Opening Call: The Australian share market is to open lower.
Australia’s S&P/ASX 200 gained 0.2% on commodity-stock gains but still racked up a consecutive weekly loss. The benchmark briefly dipped into negative territory midway through the session before recovering amid strength from shares of miners and energy producers.
U.S. stocks closed mixed for the session. Investors piled into the safety of the dollar and government bonds after fresh Covid-19 restrictions in Europe clouded prospects for the global economic recovery. The S&P 500 slipped 0.1% after closing at an all-time high Thursday. The tech-heavy Nasdaq Composite, which also hit a record Thursday, climbed 0.4%. The Dow Jones Industrial Average declined 0.75%.
Covid-19 cases are rising in the U.S. and Europe, according to data from Johns Hopkins University. The Austrian chancellor announced that his country would go into a nationwide lockdown starting Monday, with restaurants and retail sectors to close. Areas in Germany are also going into a partial lockdown next week.
“As Covid spreads in Europe and restrictions are strengthened in places in Germany and Austria, there’s a general recognition that things may not be going the right way,” said Sebastien Galy, a macro strategist at Nordea Asset Management. “This affects sentiment, both within markets and in households.”
Gold futures settled at their lowest in more than a week, on the back of a sharp drop in oil prices and a rise in the U.S. dollar to around the highest level in about 16 months. “The steep declines in crude oil spooked the raw commodity sector today, including the metals and gold,” said Jim Wyckoff, senior analyst at Kitco.com. “Crude is the leader of the raw commodity sector, and now it looks like it has topped out, at least for the near term.”A higher U.S. dollar index was also a “daily negative” for the metals, said Mr Wyckoff. December gold futures fell by 0.5% to settle at $1,851.60 an ounce – the lowest most-active contract settlement since Nov. 10, FactSet data show.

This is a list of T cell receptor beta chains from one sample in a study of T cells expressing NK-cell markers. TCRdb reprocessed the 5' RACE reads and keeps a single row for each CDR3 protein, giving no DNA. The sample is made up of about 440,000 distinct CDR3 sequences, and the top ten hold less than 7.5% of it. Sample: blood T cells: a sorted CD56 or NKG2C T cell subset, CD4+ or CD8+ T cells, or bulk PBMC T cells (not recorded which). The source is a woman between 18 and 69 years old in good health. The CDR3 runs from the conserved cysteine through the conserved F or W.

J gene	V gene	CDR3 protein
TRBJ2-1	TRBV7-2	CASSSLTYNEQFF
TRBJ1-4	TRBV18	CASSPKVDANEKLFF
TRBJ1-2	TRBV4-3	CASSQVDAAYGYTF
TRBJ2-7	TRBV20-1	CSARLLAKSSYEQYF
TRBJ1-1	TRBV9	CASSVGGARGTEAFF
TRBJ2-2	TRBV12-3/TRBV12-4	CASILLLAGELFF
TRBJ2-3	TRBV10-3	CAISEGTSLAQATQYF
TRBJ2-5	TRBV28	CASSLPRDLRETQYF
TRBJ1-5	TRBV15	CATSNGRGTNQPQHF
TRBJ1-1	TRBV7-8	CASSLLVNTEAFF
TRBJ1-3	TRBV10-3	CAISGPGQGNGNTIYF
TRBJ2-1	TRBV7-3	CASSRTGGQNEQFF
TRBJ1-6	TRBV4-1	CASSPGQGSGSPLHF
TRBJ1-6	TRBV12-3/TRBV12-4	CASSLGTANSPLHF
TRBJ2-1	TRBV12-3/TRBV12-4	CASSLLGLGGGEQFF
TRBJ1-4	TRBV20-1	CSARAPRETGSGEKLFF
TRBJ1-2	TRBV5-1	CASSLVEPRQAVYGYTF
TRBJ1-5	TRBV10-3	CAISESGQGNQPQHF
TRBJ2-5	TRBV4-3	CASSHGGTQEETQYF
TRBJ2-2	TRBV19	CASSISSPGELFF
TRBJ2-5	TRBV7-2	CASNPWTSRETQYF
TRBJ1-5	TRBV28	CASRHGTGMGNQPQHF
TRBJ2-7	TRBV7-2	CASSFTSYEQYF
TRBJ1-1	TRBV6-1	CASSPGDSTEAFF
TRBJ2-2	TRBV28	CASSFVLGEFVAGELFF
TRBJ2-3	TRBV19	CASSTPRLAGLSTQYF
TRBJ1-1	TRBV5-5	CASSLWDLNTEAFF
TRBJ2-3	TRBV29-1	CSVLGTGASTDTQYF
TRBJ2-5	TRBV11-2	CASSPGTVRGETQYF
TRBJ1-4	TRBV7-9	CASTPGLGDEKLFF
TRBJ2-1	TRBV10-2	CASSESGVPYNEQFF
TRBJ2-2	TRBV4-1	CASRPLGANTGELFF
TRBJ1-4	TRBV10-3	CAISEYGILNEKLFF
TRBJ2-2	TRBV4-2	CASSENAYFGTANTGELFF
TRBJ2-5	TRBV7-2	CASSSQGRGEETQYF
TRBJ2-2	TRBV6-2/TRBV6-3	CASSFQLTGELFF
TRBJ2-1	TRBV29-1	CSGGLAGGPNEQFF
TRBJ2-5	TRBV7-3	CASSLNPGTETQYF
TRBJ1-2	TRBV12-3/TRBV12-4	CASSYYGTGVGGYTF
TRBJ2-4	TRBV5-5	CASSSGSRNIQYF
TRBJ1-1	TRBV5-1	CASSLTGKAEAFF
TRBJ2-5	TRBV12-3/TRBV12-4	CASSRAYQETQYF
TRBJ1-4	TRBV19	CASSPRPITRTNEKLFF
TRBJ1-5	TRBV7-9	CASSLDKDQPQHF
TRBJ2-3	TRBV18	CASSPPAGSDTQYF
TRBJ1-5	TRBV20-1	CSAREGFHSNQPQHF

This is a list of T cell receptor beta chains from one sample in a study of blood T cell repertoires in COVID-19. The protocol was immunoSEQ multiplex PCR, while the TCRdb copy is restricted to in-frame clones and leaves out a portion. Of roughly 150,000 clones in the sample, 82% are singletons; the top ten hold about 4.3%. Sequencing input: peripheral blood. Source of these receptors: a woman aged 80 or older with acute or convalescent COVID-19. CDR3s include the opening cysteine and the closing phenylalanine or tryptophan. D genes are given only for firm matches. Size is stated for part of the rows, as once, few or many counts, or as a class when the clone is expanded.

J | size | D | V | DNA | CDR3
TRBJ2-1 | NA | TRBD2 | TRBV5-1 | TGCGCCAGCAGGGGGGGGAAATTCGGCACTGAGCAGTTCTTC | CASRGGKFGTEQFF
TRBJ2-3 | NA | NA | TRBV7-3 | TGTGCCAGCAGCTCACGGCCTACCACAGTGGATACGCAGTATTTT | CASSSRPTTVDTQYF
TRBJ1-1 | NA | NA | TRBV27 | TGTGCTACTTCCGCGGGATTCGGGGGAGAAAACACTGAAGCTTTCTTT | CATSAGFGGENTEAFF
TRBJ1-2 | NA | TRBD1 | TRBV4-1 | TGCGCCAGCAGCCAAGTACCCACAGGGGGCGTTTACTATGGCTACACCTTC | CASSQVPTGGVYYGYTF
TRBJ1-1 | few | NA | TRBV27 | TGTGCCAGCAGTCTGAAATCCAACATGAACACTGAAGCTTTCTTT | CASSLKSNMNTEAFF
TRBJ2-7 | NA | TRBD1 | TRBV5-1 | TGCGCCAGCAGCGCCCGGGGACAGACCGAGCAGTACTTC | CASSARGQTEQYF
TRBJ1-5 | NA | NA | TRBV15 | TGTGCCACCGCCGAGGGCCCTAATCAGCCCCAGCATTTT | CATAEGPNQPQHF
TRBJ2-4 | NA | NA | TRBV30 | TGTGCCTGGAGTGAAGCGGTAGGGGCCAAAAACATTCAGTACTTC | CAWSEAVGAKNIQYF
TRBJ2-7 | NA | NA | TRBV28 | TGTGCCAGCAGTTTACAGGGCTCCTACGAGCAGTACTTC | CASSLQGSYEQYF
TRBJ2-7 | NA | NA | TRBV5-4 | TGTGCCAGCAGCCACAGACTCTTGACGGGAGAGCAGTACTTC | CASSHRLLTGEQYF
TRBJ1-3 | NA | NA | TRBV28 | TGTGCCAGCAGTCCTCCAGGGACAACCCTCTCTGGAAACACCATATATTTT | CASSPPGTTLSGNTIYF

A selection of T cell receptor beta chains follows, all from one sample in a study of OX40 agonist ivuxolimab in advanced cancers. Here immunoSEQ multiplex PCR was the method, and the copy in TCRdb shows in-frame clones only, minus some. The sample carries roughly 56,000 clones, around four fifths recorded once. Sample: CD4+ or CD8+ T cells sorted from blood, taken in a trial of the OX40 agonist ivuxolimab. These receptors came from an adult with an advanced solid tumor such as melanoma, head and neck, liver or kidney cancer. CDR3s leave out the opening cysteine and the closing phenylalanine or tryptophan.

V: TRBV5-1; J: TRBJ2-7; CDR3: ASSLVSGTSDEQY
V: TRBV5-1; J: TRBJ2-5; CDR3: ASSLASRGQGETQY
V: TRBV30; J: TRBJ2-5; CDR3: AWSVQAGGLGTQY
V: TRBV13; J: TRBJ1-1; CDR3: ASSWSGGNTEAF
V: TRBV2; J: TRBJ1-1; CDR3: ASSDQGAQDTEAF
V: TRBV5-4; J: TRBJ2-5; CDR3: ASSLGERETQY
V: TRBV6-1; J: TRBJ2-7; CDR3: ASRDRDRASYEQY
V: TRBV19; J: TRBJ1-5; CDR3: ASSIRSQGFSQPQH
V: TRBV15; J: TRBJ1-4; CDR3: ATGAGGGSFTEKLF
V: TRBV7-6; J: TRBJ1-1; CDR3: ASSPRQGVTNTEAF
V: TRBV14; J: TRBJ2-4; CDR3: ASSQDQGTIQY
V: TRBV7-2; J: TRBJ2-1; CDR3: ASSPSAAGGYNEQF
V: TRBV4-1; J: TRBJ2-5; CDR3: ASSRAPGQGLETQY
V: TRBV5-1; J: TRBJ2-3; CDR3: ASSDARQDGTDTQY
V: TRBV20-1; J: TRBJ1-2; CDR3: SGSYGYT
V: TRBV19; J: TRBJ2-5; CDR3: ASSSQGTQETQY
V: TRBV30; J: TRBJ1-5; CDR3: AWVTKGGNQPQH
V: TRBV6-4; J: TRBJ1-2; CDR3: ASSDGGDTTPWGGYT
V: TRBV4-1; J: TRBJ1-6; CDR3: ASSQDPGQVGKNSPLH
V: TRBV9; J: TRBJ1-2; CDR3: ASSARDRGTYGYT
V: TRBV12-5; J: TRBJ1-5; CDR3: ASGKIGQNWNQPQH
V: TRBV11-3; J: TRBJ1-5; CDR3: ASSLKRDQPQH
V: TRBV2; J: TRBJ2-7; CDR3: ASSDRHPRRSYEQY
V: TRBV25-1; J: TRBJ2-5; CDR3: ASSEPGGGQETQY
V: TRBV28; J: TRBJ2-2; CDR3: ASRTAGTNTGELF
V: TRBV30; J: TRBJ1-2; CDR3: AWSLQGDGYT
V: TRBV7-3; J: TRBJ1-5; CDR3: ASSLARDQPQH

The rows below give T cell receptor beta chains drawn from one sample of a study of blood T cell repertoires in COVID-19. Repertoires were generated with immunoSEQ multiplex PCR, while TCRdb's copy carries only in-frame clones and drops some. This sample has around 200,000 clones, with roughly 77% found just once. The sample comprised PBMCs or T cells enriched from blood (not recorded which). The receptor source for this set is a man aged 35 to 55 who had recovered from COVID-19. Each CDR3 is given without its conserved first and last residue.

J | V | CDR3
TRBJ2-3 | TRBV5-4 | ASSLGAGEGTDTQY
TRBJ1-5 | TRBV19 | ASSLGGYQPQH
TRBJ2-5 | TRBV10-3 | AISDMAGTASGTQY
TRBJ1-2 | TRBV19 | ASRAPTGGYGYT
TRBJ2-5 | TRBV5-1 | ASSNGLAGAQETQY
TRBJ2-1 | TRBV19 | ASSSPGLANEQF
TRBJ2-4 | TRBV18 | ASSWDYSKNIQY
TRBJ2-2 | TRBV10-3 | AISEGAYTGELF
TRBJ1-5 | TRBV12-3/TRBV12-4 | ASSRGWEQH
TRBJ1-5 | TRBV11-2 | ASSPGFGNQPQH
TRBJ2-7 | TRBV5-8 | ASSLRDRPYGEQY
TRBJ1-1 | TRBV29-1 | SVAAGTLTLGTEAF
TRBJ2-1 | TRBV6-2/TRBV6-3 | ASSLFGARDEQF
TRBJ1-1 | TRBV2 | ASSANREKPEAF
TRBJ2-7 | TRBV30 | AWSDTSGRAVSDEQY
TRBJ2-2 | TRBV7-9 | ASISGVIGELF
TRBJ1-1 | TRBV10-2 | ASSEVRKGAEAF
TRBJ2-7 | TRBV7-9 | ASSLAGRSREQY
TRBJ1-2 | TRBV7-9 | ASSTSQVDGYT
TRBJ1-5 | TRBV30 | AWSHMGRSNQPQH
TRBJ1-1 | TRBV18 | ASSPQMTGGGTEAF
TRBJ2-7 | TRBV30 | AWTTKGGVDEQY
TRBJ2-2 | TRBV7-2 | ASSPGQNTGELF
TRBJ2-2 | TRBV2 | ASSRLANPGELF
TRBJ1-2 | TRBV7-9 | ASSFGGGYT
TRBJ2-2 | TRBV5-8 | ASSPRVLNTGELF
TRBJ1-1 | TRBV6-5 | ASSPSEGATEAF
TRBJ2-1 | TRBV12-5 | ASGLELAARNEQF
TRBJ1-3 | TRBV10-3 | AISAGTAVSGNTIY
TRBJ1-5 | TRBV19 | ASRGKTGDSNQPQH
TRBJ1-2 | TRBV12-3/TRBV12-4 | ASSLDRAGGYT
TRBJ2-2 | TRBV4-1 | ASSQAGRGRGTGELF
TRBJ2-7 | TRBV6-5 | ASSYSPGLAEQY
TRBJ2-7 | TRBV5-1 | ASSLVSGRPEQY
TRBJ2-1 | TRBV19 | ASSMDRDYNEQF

Crude-oil prices settled at their lowest in about seven weeks, down for a fourth straight week to post the longest streak of declines in almost 20 months. Prices took a hit in response to a fresh lockdown in Austria, and rising Covid cases in Europe, which could eventually chip away at demand for the commodity should more countries impose Covid-19 restrictions. “Sentiment has turned bearish in Europe as Austria reimposing lockdowns has reminded investors that Covid waves can still disrupt the world economy,” said Colin Cieszynski, chief market strategist at SIA Wealth Management, in a daily note.
West Texas Intermediate crude for December delivery slumped 3.7% to settle at $76.10 a barrel on the contract’s New York Mercantile Exchange expiration day. January Brent crude tumbled 2.9% to settle at $78.89 a barrel on ICE Futures Europe. The U.S. crude benchmark settled at its lowest since Oct. 1, down 5.8% for the week, based on the front months, while Brent crude marked its lowest finish since Sept. 30, losing 4% from the week-ago settlement, according to Dow Jones Market. Both benchmarks were down a fourth week in a row, the longest losing streak since the period ended March 27, 2020.
Major currencies were mixed against the US dollar in European and US trade. The Euro fell from US$1.1360 to lows near US$1.1250 and was near US$1.1290 at the US close. The Aussie dollar fell from highs near US72.90 cents to lows near US72.30 cents and was near US72.35 cents at the US close. And the Japanese yen firmed from 114.50 yen per US dollar to JPY113.60 and was near JPY114.00 at the US close.
European share markets were weaker on Friday as European countries imposed fresh restrictions to battle rising Covid cases. Austria announced a fresh lockdown. Banks fell 2.5% in line with lower bond yields. But technology rose 0.6% and healthcare rose by 1%. The pan-European STOXX 600 index fell by 0.3%. The German Dax index lost 0.4%. The UK FTSE index fell by 0.5%. In London trade, shares in Rio Tinto rose by 1.8% and BHP rose by 0.8%.
Earlier Friday, Chinese stocks advanced amid gains by property developers. The benchmark Shanghai Composite Index rose 1.1%, the Shenzhen Composite Index gained 1.2% and the ChiNext Price Index tacked on 1.0%. While still facing headwinds from low property sales, the sector is finding support as Beijing slowly eases credit conditions, UOB Kay Hian said. The broker also notes a growing number of developers aggressively disposing of assets and initiating placement activities to raise funds.
Hong Kong’s Hang Seng Index extended its losing streak for a third straight day, falling 1.1%. The downturn was led by Chinese tech companies, which have suffered recent losses due to some disappointing earnings, as well as weakness in the U.S. tech sector. Japan’s Nikkei Stock Average rose 0.5% amid yen weakness and hopes for economic stimulus spurred by media reports that the government is planning a $490 billion fiscal package.